Mada’in Saleh (Arabic: مدائن صالح, madāʼin Ṣāliḥ), also called Al-Hijr or Hegra, is a pre-Islamic archaeological site located in the Al-Ula sector, within the Al Madinah Region of Saudi Arabia. A majority of the vestiges date from the Nabatean kingdom (1st century AD). The site constitutes the kingdom’s southernmost and largest settlement after Petra, its capital. Traces of Lihyanite and Roman occupation before and after the Nabatean rule, respectively, can also be found.
The Qur’an places settlement of the area by the Thamud people after Noah but before Moses, according to the Islamic text, the Thamudis, who carved out homes in the mountains and were punished by Allah for their practice of idol worship by being struck with an earthquake and lightning blasts. Thus, the site has earned a reputation as a cursed place — an image which the national government is attempting to overcome as it seeks to develop Mada’in Saleh for its tourism potential.
In 2008 UNESCO proclaimed Mada’in Saleh as a site of patrimony, becoming Saudi Arabia’s first World Heritage Site. It was chosen for its well-preserved remains from late antiquity, especially the 131 rock-cut monumental tombs, with their elaborately ornamented façades, of the Nabatean kingdom.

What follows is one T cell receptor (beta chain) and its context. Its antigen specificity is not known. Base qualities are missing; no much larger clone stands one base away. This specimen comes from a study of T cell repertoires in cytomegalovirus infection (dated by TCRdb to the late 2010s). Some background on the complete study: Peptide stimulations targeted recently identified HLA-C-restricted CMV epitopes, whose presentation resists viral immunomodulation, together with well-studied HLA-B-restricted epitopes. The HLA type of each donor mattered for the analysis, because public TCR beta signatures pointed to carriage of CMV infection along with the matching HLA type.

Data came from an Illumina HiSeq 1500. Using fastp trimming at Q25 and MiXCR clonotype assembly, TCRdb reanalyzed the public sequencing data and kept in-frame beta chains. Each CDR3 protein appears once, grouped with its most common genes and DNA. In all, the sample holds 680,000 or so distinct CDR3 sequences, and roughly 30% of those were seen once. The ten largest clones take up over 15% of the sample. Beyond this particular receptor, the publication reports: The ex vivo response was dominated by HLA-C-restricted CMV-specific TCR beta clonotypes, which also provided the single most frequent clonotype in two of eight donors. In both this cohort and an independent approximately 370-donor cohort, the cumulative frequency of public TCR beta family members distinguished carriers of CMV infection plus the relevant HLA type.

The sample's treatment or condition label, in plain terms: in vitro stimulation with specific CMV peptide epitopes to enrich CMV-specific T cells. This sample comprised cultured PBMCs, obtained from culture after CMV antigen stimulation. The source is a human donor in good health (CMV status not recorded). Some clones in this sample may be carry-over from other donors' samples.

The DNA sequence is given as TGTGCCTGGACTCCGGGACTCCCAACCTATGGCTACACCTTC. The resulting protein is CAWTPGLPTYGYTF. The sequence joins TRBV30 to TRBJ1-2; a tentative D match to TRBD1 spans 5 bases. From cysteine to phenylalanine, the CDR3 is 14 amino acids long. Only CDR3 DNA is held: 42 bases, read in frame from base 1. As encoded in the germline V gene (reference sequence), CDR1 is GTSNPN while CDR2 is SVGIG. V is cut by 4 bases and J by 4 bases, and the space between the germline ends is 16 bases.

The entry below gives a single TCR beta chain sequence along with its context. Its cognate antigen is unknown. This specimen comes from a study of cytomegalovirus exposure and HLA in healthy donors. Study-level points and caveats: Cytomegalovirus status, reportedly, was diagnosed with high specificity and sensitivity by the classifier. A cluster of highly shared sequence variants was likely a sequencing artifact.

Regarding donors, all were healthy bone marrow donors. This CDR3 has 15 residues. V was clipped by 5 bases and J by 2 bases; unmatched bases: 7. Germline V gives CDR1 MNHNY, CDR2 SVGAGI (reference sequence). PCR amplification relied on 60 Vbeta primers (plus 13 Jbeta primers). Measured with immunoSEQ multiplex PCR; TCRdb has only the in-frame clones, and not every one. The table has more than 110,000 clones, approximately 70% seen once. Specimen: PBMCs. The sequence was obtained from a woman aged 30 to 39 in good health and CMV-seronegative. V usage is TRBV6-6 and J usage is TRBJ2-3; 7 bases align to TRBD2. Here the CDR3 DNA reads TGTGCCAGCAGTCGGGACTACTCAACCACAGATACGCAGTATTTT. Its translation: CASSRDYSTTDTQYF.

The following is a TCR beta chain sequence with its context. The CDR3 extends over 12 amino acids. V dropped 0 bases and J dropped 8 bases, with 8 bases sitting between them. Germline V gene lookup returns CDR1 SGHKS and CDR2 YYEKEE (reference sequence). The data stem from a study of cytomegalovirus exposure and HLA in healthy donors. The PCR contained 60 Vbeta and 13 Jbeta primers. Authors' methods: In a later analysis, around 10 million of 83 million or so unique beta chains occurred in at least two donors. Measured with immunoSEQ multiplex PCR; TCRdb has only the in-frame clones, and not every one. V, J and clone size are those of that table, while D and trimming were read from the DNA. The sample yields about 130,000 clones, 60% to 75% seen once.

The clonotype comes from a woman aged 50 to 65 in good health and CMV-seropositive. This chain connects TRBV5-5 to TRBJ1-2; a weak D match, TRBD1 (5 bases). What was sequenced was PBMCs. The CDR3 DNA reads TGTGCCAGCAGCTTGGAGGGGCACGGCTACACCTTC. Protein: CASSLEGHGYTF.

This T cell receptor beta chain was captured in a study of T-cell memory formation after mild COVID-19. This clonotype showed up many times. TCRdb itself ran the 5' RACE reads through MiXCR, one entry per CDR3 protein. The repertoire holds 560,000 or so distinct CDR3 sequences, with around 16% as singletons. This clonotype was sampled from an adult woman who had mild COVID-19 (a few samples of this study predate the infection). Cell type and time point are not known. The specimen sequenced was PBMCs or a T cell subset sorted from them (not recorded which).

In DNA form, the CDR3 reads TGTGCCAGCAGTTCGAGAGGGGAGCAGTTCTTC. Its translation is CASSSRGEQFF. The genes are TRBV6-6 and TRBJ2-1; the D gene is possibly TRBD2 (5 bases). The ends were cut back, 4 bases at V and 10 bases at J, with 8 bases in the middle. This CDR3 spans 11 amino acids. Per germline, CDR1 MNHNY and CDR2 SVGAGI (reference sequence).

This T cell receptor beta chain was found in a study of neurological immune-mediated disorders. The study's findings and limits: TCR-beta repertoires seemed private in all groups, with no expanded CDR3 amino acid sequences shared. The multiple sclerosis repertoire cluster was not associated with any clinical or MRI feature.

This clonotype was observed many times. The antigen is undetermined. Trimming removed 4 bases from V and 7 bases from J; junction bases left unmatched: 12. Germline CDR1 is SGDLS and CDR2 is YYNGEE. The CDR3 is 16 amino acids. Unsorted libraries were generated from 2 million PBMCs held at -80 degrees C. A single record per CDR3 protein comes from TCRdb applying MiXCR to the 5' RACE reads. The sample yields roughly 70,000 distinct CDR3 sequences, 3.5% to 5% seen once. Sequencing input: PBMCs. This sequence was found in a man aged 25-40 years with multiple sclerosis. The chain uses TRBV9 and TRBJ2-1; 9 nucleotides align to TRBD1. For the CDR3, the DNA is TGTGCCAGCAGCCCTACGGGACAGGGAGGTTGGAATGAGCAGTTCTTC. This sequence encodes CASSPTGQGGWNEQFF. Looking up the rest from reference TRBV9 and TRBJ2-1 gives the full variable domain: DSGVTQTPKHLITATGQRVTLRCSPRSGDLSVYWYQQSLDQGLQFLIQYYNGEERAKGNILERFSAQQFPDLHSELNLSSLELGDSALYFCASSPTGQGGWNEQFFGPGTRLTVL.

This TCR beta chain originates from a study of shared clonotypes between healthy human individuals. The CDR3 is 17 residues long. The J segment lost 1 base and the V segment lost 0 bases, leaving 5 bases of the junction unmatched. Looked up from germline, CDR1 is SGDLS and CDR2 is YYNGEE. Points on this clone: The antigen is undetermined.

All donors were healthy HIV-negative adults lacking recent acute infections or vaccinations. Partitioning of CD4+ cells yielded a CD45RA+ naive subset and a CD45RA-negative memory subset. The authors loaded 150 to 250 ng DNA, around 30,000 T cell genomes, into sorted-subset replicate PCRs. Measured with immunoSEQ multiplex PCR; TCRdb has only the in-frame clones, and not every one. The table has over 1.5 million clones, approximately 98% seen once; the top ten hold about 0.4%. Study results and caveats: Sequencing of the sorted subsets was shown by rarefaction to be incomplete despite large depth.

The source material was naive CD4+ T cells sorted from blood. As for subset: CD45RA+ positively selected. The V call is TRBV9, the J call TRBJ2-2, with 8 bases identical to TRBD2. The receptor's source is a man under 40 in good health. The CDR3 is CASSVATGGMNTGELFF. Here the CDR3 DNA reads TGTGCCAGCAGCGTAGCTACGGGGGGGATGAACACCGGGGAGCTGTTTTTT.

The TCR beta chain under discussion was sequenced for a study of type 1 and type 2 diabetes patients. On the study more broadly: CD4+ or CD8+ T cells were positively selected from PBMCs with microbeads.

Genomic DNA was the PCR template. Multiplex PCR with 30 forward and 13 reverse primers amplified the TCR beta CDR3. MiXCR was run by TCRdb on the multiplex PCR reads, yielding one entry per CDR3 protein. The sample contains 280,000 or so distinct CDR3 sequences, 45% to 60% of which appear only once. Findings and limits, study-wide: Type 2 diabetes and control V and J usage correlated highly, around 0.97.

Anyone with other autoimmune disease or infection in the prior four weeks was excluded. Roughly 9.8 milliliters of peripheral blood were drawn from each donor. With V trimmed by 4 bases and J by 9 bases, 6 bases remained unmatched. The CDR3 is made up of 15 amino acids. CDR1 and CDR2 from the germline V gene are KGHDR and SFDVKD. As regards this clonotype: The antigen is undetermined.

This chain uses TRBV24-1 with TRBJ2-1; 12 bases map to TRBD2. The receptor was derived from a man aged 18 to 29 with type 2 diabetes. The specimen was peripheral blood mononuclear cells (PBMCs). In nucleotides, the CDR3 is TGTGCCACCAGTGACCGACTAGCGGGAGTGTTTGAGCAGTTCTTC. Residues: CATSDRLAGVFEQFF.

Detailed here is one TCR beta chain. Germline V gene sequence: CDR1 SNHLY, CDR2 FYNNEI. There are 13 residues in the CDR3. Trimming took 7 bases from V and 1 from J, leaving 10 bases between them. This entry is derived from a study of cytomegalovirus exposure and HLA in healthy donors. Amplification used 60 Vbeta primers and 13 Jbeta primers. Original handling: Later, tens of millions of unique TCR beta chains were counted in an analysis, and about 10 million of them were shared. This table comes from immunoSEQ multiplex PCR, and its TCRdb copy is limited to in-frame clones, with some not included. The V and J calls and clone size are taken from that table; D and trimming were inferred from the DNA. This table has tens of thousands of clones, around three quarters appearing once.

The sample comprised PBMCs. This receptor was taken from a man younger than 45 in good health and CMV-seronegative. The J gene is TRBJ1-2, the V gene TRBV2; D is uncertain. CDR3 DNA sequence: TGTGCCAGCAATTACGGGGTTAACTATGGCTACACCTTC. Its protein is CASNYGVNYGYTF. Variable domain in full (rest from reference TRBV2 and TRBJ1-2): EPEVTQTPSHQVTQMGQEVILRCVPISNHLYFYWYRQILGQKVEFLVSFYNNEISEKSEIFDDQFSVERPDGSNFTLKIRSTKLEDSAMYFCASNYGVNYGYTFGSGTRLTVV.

Accounts from Al Qur’an
According to the Qur’an, by the 3rd millennium BC, the site of Mada’in Saleh had already been settled by the tribe of Thamud. It is said that the tribe fell to idol worshipping; tyranny and oppression became prevalent.
The Prophet Saleh, to whom the site’s name of Mada’in Saleh is often attributed, called the Thamudis to repent. The Thamudis disregarded the warning and instead commanded Prophet Saleh to summon a pregnant she-camel from the back of a mountain. And so, a pregnant she-camel was sent to the people from the back of the mountain by Allah, as proof of Saleh’s divine mission.
However, only a minority heeded his words. The non-believers killed the sacred camel instead of caring for it as they were told, and its calf ran back to the mountain where it had come from, screaming. The Thamudis were given three days before their punishment was to take place, since they disbelieved and did not heed the warning.
The Prophet Saleh and the believers left the city, but the Thamudis were punished by Allah —their souls leaving their lifeless bodies in the midst of an earthquake and lightning blasts.
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